What is Power of Attorney?
Power of attorney is a document that you sign that grants a family member, friend, or other individual, referred to as an “agent” in Washington, the power to make decisions on your behalf. These documents can be extremely helpful in for family and medical personnel to know who to listen to when they need to make a decision if you are not lucid enough to consent. Power of attorney is also useful when you are lucid to help make decisions and delegate responsibilities that you don’t have time for.
There are several typos of POA in Washington State.
The main two that are included in estate plans are:
Financial Power of Attorney
Financial Power of Attorney allows your pre-designated agent to handle financial matters, or matter pertaining to business or investment. Agents with financial powers of attorney may also be able to engage with stock holdings, banks, taxes, retirement plans, real estate, and government benefits. In most cases, financial POA take effect immediately after signing. This is unless you stipulate specific situations in which authority is activated.
Healthcare Power of Attorney
Healthcare Power of Attorney grants the agent the ability to make decisions pertaining to your health in the the event that you become incapacitated or cannot speak for yourself.
If you were to get into a serious car crash and needed an operation but were not awake to consent, the agent of your Healthcare Power of Attorney would be able to consent on your behalf. This also applies to medication and other healthcare decisions.
Note: This does NOT include being able to make the call on whether or not to keep you on life support (as long as you’ve completed a Health Care Directive).
Simply appointing a power of attorney doesn’t mean that they will have complete control over things. There are several options available to you when deciding who your POA is and how much power they will hold.
Specific power of attorney
Specific powers of attorney are typically granted on a temporary basis and grants the agent decision power over a certain specific tasks. For example, if you need someone to help paying your bills or help with the sale of property, you could appoint a specific power of attorney.
General power of attorney
General powers of attorney grant the agent the same authority that you have in your day-to-day life, over all your affairs, both legal and financial.
General powers of attorney differ from durable powers of attorney in that all authority ceases in the event that you become incapacitated.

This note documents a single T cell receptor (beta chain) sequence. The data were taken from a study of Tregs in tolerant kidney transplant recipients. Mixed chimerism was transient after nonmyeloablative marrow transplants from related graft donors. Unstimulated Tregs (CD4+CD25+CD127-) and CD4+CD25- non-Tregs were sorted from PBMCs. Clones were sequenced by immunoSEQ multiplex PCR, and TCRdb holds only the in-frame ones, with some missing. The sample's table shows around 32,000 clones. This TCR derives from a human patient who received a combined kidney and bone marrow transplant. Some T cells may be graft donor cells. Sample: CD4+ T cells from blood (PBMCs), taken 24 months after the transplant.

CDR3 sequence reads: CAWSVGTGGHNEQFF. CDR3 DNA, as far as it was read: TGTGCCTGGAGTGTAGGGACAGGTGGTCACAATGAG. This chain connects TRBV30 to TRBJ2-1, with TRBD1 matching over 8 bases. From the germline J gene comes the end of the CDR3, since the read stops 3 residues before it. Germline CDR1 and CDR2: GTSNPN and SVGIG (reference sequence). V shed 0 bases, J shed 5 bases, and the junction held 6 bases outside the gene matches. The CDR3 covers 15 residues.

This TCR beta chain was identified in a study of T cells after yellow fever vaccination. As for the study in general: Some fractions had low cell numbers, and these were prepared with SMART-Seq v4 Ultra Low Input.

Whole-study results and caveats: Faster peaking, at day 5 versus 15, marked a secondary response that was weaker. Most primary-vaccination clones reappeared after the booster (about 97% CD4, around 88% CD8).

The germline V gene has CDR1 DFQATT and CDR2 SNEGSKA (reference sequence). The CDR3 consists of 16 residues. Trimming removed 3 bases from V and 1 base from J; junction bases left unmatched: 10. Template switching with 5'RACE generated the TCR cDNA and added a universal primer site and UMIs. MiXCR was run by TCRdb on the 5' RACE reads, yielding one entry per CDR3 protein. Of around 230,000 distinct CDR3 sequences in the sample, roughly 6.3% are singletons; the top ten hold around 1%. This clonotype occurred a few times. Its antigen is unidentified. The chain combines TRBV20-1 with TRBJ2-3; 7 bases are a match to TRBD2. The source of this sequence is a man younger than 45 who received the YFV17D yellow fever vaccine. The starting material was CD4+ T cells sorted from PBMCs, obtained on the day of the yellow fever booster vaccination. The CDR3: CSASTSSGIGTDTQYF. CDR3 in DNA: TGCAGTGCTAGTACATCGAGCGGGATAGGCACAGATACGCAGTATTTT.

Durable power of attorney
Durable powers of attorney can be limited or broad. Either way their authority remains valid even after you become mentally or physically incapacitated.
In some states, “springing power of attorney” grants power to an agent to make decisions on your behalf, but only after you’ve been incapacitated.
In most cases you will need to sign a separate “durable healthcare power of attorney” in order to grant your agent the ability to make medical decisions on your behalf.
Benefits of appointing a durable power of attorney
Appointing a durable power of attorney and a durable healthcare power of attorney ahead of time can save you and your family stress and heartache. In many cases when medical decisions must be made there are many opinions flying around. Appointing a durable healthcare power of attorney ahead of time keeps your family from getting the court involved and streamlines the process of deciding what should be done.
Choosing an Agent
When choosing a medical power of attorney you need to appoint a competent, legal adult to be an agent. Children cannot be agents. Neither can those with mental handicaps.
Besides the legal side of things, you should consider your relationship with the individual you appoint as your agent. Are they trustworthy? Do they have your best intentions as heart? Choosing someone who knows you well and would know what you want can help give you peace of mind that you will be cared for appropriately.
Geographical location is also important to consider. Appointing someone who lives three states away in a mountain range with limited cellphone service won’t be a good pick for you.
In Washington state you are able to appoint co-agents if you have more than one person in mind. However, this can sometimes lead to sticky situations if the co-agents aren’t in agreement.
Naming an alternative agent is definitely a good idea though, in case your first choice is unable to fulfill their duty.
Creating a Financial or Healthcare Power of Attorney
If you want to create a POA you’ll want to meet with a licensed attorney who can help you fully understand the matter and help you create a plan.
In many cases your attorney will suggest including a durable power of attorney as part of your larger estate plan or trust.
Once your POA is created you will need to sign it. Though not required in Washington, notarizing a financial POA is a good idea, since banks and other financial institutions almost always require documents to be notarized before allowing agents to act in financial roles.